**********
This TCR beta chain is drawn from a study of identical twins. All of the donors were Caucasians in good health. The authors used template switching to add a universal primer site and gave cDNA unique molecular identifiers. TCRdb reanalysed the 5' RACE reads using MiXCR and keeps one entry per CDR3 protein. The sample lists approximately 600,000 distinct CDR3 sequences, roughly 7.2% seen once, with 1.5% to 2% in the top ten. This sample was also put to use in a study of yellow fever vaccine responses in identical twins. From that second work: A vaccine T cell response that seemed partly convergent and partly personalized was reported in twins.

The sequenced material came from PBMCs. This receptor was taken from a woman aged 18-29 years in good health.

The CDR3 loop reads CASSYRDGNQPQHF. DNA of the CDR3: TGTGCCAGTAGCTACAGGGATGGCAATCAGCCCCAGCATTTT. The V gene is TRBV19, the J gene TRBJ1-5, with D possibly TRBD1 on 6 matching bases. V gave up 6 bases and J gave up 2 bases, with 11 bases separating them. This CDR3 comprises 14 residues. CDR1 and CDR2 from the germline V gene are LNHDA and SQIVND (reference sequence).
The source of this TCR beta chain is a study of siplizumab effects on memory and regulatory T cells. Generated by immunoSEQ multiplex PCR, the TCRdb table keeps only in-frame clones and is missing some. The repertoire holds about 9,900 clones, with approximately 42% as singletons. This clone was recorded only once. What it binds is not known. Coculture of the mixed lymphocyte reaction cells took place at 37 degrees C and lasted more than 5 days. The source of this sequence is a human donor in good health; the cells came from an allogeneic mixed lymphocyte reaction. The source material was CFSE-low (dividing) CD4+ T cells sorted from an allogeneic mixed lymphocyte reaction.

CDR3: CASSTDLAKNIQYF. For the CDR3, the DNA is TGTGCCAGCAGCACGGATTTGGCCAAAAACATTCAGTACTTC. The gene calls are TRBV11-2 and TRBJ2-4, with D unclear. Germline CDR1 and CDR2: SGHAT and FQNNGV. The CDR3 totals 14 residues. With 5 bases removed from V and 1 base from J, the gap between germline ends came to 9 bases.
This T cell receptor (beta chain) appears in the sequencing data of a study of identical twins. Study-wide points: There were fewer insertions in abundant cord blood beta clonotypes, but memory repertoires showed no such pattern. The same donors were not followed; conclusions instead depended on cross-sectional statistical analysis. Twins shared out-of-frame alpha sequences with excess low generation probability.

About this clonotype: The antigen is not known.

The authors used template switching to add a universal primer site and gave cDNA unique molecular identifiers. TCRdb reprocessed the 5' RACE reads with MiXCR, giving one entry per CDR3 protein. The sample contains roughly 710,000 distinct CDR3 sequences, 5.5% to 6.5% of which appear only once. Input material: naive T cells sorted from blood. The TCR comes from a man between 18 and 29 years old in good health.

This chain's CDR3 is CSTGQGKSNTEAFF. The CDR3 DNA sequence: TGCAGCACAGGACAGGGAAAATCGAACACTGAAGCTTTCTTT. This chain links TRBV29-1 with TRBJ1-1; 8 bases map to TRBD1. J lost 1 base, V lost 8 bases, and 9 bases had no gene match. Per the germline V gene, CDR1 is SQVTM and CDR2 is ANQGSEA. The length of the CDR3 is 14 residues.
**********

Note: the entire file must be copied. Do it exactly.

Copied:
This TCR beta chain is drawn from a study of identical twins. All of the donors were Caucasians in good health. The authors used template switching to add a universal primer site and gave cDNA unique molecular identifiers. TCRdb reanalysed the 5' RACE reads using MiXCR and keeps one entry per CDR3 protein. The sample lists approximately 600,000 distinct CDR3 sequences, roughly 7.2% seen once, with 1.5% to 2% in the top ten. This sample was also put to use in a study of yellow fever vaccine responses in identical twins. From that second work: A vaccine T cell response that seemed partly convergent and partly personalized was reported in twins.

The sequenced material came from PBMCs. This receptor was taken from a woman aged 18-29 years in good health.

The CDR3 loop reads CASSYRDGNQPQHF. DNA of the CDR3: TGTGCCAGTAGCTACAGGGATGGCAATCAGCCCCAGCATTTT. The V gene is TRBV19, the J gene TRBJ1-5, with D possibly TRBD1 on 6 matching bases. V gave up 6 bases and J gave up 2 bases, with 11 bases separating them. This CDR3 comprises 14 residues. CDR1 and CDR2 from the germline V gene are LNHDA and SQIVND (reference sequence).
The source of this TCR beta chain is a study of siplizumab effects on memory and regulatory T cells. Generated by immunoSEQ multiplex PCR, the TCRdb table keeps only in-frame clones and is missing some. The repertoire holds about 9,900 clones, with approximately 42% as singletons. This clone was recorded only once. What it binds is not known. Coculture of the mixed lymphocyte reaction cells took place at 37 degrees C and lasted more than 5 days. The source of this sequence is a human donor in good health; the cells came from an allogeneic mixed lymphocyte reaction. The source material was CFSE-low (dividing) CD4+ T cells sorted from an allogeneic mixed lymphocyte reaction.

CDR3: CASSTDLAKNIQYF. For the CDR3, the DNA is TGTGCCAGCAGCACGGATTTGGCCAAAAACATTCAGTACTTC. The gene calls are TRBV11-2 and TRBJ2-4, with D unclear. Germline CDR1 and CDR2: SGHAT and FQNNGV. The CDR3 totals 14 residues. With 5 bases removed from V and 1 base from J, the gap between germline ends came to 9 bases.
This T cell receptor (beta chain) appears in the sequencing data of a study of identical twins. Study-wide points: There were fewer insertions in abundant cord blood beta clonotypes, but memory repertoires showed no such pattern. The same donors were not followed; conclusions instead depended on cross-sectional statistical analysis. Twins shared out-of-frame alpha sequences with excess low generation probability.

About this clonotype: The antigen is not known.

The authors used template switching to add a universal primer site and gave cDNA unique molecular identifiers. TCRdb reprocessed the 5' RACE reads with MiXCR, giving one entry per CDR3 protein. The sample contains roughly 710,000 distinct CDR3 sequences, 5.5% to 6.5% of which appear only once. Input material: naive T cells sorted from blood. The TCR comes from a man between 18 and 29 years old in good health.

This chain's CDR3 is CSTGQGKSNTEAFF. The CDR3 DNA sequence: TGCAGCACAGGACAGGGAAAATCGAACACTGAAGCTTTCTTT. This chain links TRBV29-1 with TRBJ1-1; 8 bases map to TRBD1. J lost 1 base, V lost 8 bases, and 9 bases had no gene match. Per the germline V gene, CDR1 is SQVTM and CDR2 is ANQGSEA. The length of the CDR3 is 14 residues.